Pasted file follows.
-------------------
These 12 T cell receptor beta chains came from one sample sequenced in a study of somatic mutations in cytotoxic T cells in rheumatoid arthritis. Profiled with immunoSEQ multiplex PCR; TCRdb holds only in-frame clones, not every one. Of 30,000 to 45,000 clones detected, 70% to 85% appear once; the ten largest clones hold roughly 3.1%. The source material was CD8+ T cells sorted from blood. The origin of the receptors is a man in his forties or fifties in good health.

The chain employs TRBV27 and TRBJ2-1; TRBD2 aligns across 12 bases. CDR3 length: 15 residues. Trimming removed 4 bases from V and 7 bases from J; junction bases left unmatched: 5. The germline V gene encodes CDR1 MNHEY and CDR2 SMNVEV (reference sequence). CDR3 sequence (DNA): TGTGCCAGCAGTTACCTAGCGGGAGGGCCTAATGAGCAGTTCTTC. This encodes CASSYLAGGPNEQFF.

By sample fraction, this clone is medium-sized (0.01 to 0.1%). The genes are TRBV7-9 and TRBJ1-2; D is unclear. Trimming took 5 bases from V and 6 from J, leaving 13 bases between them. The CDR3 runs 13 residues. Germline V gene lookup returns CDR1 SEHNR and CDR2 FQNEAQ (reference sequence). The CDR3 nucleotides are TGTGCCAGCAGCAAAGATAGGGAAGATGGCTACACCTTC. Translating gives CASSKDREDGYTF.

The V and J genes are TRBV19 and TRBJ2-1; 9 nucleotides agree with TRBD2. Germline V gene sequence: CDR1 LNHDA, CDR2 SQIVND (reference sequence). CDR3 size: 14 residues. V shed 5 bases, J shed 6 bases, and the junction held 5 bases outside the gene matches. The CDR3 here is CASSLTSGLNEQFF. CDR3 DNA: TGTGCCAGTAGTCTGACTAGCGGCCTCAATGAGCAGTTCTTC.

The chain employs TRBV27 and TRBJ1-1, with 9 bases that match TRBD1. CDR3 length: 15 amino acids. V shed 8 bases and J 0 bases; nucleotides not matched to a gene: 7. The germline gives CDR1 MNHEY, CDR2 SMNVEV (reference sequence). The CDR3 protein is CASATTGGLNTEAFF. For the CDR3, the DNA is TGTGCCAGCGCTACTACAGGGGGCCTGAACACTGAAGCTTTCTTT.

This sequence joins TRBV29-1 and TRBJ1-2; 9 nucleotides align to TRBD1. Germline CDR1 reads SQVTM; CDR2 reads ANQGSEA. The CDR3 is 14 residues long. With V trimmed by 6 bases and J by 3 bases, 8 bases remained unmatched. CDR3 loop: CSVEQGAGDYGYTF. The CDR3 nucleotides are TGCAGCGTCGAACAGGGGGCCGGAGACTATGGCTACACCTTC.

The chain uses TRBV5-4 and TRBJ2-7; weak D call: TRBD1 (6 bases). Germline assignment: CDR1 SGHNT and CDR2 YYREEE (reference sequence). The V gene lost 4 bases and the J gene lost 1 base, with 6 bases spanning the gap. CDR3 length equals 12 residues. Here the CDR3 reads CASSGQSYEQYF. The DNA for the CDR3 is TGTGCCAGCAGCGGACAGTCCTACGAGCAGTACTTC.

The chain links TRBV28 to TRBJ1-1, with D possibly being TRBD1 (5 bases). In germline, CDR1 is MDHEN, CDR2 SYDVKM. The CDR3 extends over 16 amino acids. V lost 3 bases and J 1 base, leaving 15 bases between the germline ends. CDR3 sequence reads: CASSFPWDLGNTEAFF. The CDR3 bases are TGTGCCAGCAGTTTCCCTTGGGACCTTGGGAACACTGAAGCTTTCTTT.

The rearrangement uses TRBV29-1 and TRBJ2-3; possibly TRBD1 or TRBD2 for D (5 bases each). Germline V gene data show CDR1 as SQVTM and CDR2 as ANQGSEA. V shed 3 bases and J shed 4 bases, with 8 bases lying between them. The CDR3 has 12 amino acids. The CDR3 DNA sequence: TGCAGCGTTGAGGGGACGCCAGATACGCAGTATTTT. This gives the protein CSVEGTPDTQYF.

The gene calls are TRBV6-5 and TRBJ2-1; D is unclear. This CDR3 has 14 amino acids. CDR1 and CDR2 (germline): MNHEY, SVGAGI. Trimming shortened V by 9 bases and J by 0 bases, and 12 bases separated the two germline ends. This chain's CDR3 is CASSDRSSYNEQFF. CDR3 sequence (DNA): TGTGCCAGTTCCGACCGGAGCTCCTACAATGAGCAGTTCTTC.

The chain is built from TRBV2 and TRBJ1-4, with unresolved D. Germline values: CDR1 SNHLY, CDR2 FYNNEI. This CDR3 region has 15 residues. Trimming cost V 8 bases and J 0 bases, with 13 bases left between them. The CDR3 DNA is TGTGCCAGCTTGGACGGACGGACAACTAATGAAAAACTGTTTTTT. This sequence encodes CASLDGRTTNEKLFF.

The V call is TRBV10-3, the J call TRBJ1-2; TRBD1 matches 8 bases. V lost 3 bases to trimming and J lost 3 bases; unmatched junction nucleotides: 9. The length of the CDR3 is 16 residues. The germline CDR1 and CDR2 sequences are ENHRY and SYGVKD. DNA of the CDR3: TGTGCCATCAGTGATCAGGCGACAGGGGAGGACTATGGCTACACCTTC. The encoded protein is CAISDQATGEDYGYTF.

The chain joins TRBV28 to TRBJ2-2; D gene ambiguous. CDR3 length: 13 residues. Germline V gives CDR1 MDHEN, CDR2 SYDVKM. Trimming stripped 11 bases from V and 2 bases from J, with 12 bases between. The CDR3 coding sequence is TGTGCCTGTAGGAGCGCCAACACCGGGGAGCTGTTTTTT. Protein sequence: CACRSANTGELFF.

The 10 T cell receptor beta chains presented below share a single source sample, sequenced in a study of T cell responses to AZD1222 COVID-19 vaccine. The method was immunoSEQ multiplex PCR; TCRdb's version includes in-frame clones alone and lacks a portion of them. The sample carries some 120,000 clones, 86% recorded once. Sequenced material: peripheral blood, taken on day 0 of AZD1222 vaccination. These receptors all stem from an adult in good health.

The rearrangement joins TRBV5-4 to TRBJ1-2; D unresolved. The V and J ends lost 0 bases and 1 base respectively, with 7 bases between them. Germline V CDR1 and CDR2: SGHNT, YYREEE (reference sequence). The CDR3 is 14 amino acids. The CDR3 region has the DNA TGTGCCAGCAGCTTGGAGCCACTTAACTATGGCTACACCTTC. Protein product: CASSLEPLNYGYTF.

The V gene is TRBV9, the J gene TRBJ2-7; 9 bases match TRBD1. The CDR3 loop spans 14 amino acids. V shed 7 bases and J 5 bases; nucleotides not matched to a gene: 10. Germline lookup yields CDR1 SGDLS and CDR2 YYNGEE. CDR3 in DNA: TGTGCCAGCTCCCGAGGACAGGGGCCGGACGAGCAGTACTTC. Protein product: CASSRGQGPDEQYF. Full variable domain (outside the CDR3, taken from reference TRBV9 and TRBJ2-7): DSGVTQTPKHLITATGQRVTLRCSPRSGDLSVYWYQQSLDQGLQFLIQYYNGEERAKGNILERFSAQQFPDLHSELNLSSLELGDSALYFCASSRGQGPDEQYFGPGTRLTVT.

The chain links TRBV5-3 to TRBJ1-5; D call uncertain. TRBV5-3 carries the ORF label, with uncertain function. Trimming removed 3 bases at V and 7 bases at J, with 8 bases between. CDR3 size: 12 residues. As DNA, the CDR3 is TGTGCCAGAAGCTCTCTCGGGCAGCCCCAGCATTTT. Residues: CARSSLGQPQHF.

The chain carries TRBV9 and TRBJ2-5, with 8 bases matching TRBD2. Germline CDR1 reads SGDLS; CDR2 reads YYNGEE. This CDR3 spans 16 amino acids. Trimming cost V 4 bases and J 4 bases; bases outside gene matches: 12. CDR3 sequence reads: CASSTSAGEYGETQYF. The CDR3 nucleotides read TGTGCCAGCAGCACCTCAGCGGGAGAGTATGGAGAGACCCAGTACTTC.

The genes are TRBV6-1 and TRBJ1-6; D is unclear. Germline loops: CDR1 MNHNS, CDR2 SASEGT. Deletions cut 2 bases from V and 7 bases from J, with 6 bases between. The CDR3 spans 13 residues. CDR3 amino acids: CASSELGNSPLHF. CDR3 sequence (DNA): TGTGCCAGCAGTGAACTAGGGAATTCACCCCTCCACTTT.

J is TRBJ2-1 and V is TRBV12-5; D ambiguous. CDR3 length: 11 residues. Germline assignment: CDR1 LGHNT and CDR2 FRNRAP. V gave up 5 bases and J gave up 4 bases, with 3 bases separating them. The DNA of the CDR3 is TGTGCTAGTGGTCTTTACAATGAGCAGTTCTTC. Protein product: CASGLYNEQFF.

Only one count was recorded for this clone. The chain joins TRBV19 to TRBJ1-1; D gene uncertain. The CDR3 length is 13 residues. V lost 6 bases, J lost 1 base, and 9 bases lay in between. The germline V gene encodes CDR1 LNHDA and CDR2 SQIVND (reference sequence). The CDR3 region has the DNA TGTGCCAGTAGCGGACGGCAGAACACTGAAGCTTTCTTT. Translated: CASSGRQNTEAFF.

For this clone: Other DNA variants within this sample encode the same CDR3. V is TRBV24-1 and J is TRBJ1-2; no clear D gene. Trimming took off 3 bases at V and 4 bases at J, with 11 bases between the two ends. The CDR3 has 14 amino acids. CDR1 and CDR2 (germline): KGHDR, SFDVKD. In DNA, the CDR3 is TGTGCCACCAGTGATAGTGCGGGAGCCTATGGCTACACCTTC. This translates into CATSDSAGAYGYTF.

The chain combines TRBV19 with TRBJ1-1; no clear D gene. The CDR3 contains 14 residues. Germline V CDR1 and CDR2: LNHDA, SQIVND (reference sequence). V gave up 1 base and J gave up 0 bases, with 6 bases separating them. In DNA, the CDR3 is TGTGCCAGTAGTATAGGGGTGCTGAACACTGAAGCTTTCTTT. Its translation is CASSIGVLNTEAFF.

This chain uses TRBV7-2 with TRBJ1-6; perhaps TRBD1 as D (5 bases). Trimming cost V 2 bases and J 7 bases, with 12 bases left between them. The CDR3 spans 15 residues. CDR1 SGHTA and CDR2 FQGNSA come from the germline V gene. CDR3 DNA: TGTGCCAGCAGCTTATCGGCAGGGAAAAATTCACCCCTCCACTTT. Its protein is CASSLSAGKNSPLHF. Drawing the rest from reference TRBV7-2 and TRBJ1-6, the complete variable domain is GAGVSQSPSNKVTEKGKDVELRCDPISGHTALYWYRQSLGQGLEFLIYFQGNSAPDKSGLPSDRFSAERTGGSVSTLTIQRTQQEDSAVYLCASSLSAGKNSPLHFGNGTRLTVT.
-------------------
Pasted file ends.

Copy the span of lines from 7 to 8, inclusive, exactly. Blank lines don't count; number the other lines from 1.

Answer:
The chain uses TRBV5-4 and TRBJ2-7; weak D call: TRBD1 (6 bases). Germline assignment: CDR1 SGHNT and CDR2 YYREEE (reference sequence). The V gene lost 4 bases and the J gene lost 1 base, with 6 bases spanning the gap. CDR3 length equals 12 residues. Here the CDR3 reads CASSGQSYEQYF. The DNA for the CDR3 is TGTGCCAGCAGCGGACAGTCCTACGAGCAGTACTTC.

The chain links TRBV28 to TRBJ1-1, with D possibly being TRBD1 (5 bases). In germline, CDR1 is MDHEN, CDR2 SYDVKM. The CDR3 extends over 16 amino acids. V lost 3 bases and J 1 base, leaving 15 bases between the germline ends. CDR3 sequence reads: CASSFPWDLGNTEAFF. The CDR3 bases are TGTGCCAGCAGTTTCCCTTGGGACCTTGGGAACACTGAAGCTTTCTTT.